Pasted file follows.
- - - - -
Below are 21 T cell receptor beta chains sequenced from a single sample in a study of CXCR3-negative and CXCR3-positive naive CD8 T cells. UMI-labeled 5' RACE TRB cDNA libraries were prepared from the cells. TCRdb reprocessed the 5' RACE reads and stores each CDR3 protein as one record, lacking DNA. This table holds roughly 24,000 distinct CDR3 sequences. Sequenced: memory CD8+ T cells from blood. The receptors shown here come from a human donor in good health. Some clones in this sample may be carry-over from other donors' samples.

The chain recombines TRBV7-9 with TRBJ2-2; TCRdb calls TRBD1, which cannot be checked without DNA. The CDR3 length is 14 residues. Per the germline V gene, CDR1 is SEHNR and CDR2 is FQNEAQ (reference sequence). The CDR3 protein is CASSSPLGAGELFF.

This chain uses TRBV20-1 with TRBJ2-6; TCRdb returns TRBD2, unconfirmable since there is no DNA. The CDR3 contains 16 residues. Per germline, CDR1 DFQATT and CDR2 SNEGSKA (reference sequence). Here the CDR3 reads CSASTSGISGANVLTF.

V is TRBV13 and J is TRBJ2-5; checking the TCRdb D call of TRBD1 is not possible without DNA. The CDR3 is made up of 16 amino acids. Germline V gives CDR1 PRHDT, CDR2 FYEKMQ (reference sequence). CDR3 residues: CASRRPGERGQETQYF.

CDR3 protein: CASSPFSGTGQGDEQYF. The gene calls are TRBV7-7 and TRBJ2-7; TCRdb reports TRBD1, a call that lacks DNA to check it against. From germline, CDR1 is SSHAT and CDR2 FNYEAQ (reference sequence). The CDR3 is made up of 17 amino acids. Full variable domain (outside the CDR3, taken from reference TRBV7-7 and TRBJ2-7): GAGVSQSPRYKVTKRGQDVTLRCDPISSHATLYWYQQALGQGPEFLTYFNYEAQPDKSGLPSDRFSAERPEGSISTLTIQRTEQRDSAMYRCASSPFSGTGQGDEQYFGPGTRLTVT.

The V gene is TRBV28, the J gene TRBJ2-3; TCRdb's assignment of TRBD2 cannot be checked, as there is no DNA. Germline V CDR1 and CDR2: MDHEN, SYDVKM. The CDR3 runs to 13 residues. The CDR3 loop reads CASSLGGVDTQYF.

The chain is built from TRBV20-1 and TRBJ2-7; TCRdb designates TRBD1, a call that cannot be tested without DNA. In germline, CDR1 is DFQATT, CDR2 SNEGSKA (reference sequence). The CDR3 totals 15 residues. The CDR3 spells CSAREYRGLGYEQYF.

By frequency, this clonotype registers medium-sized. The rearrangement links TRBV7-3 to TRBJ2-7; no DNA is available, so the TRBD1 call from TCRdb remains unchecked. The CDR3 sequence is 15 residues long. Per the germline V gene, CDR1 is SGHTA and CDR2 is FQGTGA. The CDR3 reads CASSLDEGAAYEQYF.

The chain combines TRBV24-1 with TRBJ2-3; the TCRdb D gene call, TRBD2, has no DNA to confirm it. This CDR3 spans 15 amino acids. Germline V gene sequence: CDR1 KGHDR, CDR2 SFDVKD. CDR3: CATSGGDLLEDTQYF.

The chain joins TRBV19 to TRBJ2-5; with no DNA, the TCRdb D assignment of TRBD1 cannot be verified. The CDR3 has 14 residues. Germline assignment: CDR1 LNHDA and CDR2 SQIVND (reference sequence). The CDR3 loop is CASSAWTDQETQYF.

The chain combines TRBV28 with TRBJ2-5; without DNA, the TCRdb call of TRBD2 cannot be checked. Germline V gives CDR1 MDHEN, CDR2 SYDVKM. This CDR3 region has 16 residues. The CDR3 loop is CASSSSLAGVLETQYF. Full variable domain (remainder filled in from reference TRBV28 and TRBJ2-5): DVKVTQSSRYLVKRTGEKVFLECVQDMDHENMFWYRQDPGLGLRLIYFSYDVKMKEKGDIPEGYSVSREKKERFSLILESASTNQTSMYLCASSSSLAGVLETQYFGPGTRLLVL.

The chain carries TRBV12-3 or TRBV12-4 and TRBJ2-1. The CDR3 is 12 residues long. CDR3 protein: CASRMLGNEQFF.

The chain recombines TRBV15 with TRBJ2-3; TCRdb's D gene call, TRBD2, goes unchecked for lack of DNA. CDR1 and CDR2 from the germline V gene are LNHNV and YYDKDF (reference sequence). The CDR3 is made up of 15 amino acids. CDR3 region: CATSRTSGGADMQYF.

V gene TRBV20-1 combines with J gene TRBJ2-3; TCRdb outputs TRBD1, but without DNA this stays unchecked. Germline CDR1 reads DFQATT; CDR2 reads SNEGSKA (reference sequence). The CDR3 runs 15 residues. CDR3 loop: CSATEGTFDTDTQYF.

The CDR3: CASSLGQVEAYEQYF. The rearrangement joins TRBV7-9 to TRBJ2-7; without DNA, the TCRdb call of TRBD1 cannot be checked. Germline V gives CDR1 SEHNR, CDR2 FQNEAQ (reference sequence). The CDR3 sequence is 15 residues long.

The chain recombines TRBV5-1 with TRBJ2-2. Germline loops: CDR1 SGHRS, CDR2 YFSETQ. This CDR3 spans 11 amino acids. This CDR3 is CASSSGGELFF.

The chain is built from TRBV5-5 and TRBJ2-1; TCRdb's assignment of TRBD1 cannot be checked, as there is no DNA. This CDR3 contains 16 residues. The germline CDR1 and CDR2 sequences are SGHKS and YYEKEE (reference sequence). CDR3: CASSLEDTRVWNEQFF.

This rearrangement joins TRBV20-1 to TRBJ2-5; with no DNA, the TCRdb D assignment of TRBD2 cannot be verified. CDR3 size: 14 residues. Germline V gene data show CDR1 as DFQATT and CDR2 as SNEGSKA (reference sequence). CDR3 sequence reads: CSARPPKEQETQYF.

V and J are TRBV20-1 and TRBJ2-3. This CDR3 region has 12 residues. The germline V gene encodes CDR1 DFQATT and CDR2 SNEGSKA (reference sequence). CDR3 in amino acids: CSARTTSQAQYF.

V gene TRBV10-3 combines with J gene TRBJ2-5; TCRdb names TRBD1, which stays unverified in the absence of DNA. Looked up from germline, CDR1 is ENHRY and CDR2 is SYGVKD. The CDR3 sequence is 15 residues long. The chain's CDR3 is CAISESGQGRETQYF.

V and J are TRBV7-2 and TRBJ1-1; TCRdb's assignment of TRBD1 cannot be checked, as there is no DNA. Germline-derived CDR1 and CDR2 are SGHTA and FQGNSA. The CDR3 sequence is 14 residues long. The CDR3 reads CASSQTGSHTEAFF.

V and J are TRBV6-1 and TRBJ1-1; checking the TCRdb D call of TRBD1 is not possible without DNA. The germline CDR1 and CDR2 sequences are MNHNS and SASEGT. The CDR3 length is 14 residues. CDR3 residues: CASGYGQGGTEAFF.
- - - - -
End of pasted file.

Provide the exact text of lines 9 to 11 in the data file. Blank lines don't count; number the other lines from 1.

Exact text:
The chain combines TRBV24-1 with TRBJ2-3; the TCRdb D gene call, TRBD2, has no DNA to confirm it. This CDR3 spans 15 amino acids. Germline V gene sequence: CDR1 KGHDR, CDR2 SFDVKD. CDR3: CATSGGDLLEDTQYF.

The chain joins TRBV19 to TRBJ2-5; with no DNA, the TCRdb D assignment of TRBD1 cannot be verified. The CDR3 has 14 residues. Germline assignment: CDR1 LNHDA and CDR2 SQIVND (reference sequence). The CDR3 loop is CASSAWTDQETQYF.

The chain combines TRBV28 with TRBJ2-5; without DNA, the TCRdb call of TRBD2 cannot be checked. Germline V gives CDR1 MDHEN, CDR2 SYDVKM. This CDR3 region has 16 residues. The CDR3 loop is CASSSSLAGVLETQYF. Full variable domain (remainder filled in from reference TRBV28 and TRBJ2-5): DVKVTQSSRYLVKRTGEKVFLECVQDMDHENMFWYRQDPGLGLRLIYFSYDVKMKEKGDIPEGYSVSREKKERFSLILESASTNQTSMYLCASSSSLAGVLETQYFGPGTRLLVL.